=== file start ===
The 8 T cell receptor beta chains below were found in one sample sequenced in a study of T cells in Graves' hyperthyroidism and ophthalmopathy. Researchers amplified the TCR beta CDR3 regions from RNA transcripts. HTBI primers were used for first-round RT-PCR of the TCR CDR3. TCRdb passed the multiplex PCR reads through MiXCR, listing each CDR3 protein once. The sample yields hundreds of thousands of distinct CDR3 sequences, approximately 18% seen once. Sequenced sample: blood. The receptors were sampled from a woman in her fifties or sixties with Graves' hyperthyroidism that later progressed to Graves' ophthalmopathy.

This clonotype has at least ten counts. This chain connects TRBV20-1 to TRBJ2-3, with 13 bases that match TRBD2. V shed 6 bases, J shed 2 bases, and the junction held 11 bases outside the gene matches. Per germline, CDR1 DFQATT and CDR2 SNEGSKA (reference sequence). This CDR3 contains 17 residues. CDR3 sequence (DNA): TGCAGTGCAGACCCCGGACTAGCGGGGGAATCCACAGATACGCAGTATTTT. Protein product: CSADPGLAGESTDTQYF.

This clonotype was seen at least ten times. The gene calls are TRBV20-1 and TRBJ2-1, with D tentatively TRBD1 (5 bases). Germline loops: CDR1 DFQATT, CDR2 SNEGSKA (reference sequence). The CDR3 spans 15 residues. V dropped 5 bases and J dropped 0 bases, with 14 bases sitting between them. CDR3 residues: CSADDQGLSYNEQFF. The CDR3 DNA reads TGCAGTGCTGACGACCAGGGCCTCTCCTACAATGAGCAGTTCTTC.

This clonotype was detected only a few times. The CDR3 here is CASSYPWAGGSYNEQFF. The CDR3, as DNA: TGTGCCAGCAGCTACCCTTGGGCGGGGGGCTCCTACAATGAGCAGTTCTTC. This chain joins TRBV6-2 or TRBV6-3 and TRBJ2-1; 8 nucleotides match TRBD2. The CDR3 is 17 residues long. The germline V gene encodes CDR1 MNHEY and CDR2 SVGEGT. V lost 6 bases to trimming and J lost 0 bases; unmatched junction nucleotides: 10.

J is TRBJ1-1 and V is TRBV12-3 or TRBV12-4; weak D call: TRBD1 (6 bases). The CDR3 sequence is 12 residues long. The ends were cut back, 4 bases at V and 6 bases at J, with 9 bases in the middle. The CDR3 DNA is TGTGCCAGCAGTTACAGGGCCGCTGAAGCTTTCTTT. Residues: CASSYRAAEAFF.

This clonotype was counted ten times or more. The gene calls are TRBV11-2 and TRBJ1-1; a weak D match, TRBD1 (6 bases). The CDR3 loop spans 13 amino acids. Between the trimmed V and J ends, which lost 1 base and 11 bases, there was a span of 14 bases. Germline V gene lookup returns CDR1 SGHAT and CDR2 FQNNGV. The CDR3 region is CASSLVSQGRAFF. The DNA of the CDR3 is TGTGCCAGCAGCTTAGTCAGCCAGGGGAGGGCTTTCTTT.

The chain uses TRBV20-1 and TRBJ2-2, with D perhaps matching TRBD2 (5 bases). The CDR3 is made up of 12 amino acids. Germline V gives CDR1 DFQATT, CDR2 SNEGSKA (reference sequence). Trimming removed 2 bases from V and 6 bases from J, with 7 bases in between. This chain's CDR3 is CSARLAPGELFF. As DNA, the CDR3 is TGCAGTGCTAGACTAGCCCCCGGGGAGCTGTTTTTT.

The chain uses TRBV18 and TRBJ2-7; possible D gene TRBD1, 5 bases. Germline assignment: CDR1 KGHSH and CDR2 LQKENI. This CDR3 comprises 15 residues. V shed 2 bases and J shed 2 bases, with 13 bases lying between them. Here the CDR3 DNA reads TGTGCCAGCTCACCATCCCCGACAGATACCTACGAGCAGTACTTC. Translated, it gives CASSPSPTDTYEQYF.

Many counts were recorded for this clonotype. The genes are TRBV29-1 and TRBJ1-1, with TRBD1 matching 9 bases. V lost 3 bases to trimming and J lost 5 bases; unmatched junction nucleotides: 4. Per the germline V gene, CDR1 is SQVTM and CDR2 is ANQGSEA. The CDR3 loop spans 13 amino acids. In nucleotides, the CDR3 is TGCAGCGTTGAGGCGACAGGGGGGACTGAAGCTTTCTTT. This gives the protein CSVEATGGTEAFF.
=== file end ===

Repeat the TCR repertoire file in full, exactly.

The 8 T cell receptor beta chains below were found in one sample sequenced in a study of T cells in Graves' hyperthyroidism and ophthalmopathy. Researchers amplified the TCR beta CDR3 regions from RNA transcripts. HTBI primers were used for first-round RT-PCR of the TCR CDR3. TCRdb passed the multiplex PCR reads through MiXCR, listing each CDR3 protein once. The sample yields hundreds of thousands of distinct CDR3 sequences, approximately 18% seen once. Sequenced sample: blood. The receptors were sampled from a woman in her fifties or sixties with Graves' hyperthyroidism that later progressed to Graves' ophthalmopathy.

This clonotype has at least ten counts. This chain connects TRBV20-1 to TRBJ2-3, with 13 bases that match TRBD2. V shed 6 bases, J shed 2 bases, and the junction held 11 bases outside the gene matches. Per germline, CDR1 DFQATT and CDR2 SNEGSKA (reference sequence). This CDR3 contains 17 residues. CDR3 sequence (DNA): TGCAGTGCAGACCCCGGACTAGCGGGGGAATCCACAGATACGCAGTATTTT. Protein product: CSADPGLAGESTDTQYF.

This clonotype was seen at least ten times. The gene calls are TRBV20-1 and TRBJ2-1, with D tentatively TRBD1 (5 bases). Germline loops: CDR1 DFQATT, CDR2 SNEGSKA (reference sequence). The CDR3 spans 15 residues. V dropped 5 bases and J dropped 0 bases, with 14 bases sitting between them. CDR3 residues: CSADDQGLSYNEQFF. The CDR3 DNA reads TGCAGTGCTGACGACCAGGGCCTCTCCTACAATGAGCAGTTCTTC.

This clonotype was detected only a few times. The CDR3 here is CASSYPWAGGSYNEQFF. The CDR3, as DNA: TGTGCCAGCAGCTACCCTTGGGCGGGGGGCTCCTACAATGAGCAGTTCTTC. This chain joins TRBV6-2 or TRBV6-3 and TRBJ2-1; 8 nucleotides match TRBD2. The CDR3 is 17 residues long. The germline V gene encodes CDR1 MNHEY and CDR2 SVGEGT. V lost 6 bases to trimming and J lost 0 bases; unmatched junction nucleotides: 10.

J is TRBJ1-1 and V is TRBV12-3 or TRBV12-4; weak D call: TRBD1 (6 bases). The CDR3 sequence is 12 residues long. The ends were cut back, 4 bases at V and 6 bases at J, with 9 bases in the middle. The CDR3 DNA is TGTGCCAGCAGTTACAGGGCCGCTGAAGCTTTCTTT. Residues: CASSYRAAEAFF.

This clonotype was counted ten times or more. The gene calls are TRBV11-2 and TRBJ1-1; a weak D match, TRBD1 (6 bases). The CDR3 loop spans 13 amino acids. Between the trimmed V and J ends, which lost 1 base and 11 bases, there was a span of 14 bases. Germline V gene lookup returns CDR1 SGHAT and CDR2 FQNNGV. The CDR3 region is CASSLVSQGRAFF. The DNA of the CDR3 is TGTGCCAGCAGCTTAGTCAGCCAGGGGAGGGCTTTCTTT.

The chain uses TRBV20-1 and TRBJ2-2, with D perhaps matching TRBD2 (5 bases). The CDR3 is made up of 12 amino acids. Germline V gives CDR1 DFQATT, CDR2 SNEGSKA (reference sequence). Trimming removed 2 bases from V and 6 bases from J, with 7 bases in between. This chain's CDR3 is CSARLAPGELFF. As DNA, the CDR3 is TGCAGTGCTAGACTAGCCCCCGGGGAGCTGTTTTTT.

The chain uses TRBV18 and TRBJ2-7; possible D gene TRBD1, 5 bases. Germline assignment: CDR1 KGHSH and CDR2 LQKENI. This CDR3 comprises 15 residues. V shed 2 bases and J shed 2 bases, with 13 bases lying between them. Here the CDR3 DNA reads TGTGCCAGCTCACCATCCCCGACAGATACCTACGAGCAGTACTTC. Translated, it gives CASSPSPTDTYEQYF.

Many counts were recorded for this clonotype. The genes are TRBV29-1 and TRBJ1-1, with TRBD1 matching 9 bases. V lost 3 bases to trimming and J lost 5 bases; unmatched junction nucleotides: 4. Per the germline V gene, CDR1 is SQVTM and CDR2 is ANQGSEA. The CDR3 loop spans 13 amino acids. In nucleotides, the CDR3 is TGCAGCGTTGAGGCGACAGGGGGGACTGAAGCTTTCTTT. This gives the protein CSVEATGGTEAFF.